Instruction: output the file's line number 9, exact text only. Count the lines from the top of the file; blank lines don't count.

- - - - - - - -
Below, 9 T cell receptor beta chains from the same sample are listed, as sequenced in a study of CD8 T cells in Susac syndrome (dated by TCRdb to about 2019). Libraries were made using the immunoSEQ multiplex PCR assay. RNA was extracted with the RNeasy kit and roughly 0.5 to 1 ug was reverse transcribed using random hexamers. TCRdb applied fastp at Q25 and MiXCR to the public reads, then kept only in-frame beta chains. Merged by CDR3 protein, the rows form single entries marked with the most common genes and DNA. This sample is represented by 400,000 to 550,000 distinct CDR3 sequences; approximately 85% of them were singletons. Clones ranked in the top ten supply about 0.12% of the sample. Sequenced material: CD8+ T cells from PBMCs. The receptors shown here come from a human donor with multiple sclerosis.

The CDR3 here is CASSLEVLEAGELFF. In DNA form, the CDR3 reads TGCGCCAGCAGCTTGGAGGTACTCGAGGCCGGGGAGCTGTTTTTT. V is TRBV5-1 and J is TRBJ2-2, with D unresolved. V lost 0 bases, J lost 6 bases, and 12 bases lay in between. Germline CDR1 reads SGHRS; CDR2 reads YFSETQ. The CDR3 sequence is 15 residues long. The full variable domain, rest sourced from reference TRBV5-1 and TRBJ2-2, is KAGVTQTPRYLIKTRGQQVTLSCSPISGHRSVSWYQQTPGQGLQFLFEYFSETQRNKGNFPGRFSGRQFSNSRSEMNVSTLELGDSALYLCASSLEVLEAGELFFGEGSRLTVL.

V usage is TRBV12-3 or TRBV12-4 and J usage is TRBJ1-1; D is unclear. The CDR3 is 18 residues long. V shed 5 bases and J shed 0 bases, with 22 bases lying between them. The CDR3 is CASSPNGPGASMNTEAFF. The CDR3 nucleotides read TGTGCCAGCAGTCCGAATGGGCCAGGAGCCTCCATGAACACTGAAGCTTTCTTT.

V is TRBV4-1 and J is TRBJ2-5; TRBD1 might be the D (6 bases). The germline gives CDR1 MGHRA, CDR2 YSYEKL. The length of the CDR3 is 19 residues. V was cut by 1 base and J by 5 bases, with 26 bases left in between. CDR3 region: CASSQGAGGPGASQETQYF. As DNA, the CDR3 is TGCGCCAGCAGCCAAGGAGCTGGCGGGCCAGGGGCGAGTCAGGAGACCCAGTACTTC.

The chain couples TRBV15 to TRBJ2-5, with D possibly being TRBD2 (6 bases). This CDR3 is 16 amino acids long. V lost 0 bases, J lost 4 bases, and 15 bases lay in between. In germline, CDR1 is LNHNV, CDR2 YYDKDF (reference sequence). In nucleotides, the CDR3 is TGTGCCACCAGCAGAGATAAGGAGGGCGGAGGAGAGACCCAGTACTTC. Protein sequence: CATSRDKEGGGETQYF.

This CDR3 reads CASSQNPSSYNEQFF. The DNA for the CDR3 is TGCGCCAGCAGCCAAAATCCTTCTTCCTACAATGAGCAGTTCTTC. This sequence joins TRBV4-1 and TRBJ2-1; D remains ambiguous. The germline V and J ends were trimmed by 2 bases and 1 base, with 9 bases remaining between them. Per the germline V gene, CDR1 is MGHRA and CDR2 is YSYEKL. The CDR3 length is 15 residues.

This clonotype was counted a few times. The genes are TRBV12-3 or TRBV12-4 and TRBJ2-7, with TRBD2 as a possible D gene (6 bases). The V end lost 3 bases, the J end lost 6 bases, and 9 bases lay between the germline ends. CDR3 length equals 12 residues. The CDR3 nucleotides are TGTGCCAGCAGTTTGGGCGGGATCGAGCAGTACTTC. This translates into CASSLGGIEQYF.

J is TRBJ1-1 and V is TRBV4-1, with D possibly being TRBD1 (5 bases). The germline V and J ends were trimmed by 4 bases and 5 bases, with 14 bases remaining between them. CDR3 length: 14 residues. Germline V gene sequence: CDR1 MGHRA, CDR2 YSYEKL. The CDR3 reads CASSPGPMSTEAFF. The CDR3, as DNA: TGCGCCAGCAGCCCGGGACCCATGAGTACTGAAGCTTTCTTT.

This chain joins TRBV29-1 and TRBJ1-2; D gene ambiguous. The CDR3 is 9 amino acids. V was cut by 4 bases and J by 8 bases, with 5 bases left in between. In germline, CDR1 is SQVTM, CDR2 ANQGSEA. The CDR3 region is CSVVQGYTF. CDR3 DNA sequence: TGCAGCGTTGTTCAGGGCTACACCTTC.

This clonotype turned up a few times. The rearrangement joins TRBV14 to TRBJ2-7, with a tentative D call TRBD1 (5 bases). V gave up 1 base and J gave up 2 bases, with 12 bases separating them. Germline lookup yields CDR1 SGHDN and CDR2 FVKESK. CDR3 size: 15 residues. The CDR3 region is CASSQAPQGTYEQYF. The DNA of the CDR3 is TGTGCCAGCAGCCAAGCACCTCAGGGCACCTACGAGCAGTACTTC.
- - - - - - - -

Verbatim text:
This chain joins TRBV29-1 and TRBJ1-2; D gene ambiguous. The CDR3 is 9 amino acids. V was cut by 4 bases and J by 8 bases, with 5 bases left in between. In germline, CDR1 is SQVTM, CDR2 ANQGSEA. The CDR3 region is CSVVQGYTF. CDR3 DNA sequence: TGCAGCGTTGTTCAGGGCTACACCTTC.